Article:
Section 8 of the bill authorizes the president to appoint the imam and preacher of Al-Azhar’s mosque, from among three candidates that are to be put forward by Al-Azhar’s Council of Senior Scholars.[18] Also, Al-Azhar’s Council of Senior Scholars is to determine the content of the Friday sermons delivered at Al-Azhar mosque, and set regulations for religious, social, and cultural activities at the mosque.

It should be noted that an addition to the general definition of Al-Azhar’s role focuses on the importance of its role in developing religious discourse in a manner highlighting humane principles and unifying the Muslim ummah, and undermining the sources of the extremist discourse that crudely interprets Islam.[19]

Abu Hamed said of the bill that in today’s circumstances it is inconceivable that the Al-Azhar sheikh cannot be fired, and emphasized that three senior members of Al-Azhar’s Council of Senior Scholars are MB members.[20]

A further parliamentary step taken against the Al-Azhar institute relates to its educational curriculum. The chairman of the Religious Affairs Committee in the parliament, Osama Al-‘Abd, said that the committee has established a working group to examine the curriculum at the institute as part of a process to renew religious discourse in Egypt.[21]

Despite Abu Hamed’s bill and the examination of the curriculum, it is evident that there is much support in parliament for Sheikh Al-TayebAbu Hamed’s bill was criticized by several MPs who said that they had been unaware the law harmed the status of the Al-Azhar sheikh and asked that their signatures be removed from the bill. Further, MP Osama Sharshar wrote a memorandum to the parliamentary speaker that was signed by the majority of the 406 MPs demanding that the bill be opposed and not submitted because it was clearly aimed at harming one of the institutions of Egyptian society. Al-Azhar is a red line, he said, much like the military, and firing the Al-Azhar sheikh is practically heresy.[22]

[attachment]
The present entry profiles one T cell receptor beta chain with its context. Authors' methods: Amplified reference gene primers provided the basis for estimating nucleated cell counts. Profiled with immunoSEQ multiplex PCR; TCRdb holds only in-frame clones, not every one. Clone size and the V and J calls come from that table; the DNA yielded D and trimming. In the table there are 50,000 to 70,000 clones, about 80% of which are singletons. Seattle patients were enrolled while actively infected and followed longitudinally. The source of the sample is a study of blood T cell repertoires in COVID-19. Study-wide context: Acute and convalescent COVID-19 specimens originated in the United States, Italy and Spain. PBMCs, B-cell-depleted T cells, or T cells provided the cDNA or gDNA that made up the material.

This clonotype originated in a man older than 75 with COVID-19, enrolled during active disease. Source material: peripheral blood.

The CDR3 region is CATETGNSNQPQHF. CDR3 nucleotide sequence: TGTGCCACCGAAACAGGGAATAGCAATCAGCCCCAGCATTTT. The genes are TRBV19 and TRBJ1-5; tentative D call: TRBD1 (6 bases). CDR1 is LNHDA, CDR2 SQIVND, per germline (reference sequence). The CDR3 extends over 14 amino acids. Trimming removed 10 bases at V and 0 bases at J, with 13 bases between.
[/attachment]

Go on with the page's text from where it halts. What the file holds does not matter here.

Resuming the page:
For his part, Abu Hamed rejected the MPs’ request that their signatures be removed, and said that he would try to enlist the support of additional MPs and re-submit the bill during the next parliamentary session.[23] In this context, parliamentary sources revealed to the Egyptian daily Al-Shurouq that top-echelon officials had ordered that the bill be shelved.[24] Nevertheless, on several additional occasions Abu Hamed stressed that he intended to submit the bill, and that he had the signatures of 80 MPs who support it.[25]

On May 9, a delegation of MPs met with Sheikh Al-Tayeb, who thanked them for their opposition to those aiming to harm Al-Azhar and warned that any affront to it was a blow to Egypt’s position as defender of Islam and its moderateness.[26]

Allegations In Media That Al-Azhar Is Not Acting Against Terrorism; Calls For Sheikh Al-Tayeb To Resign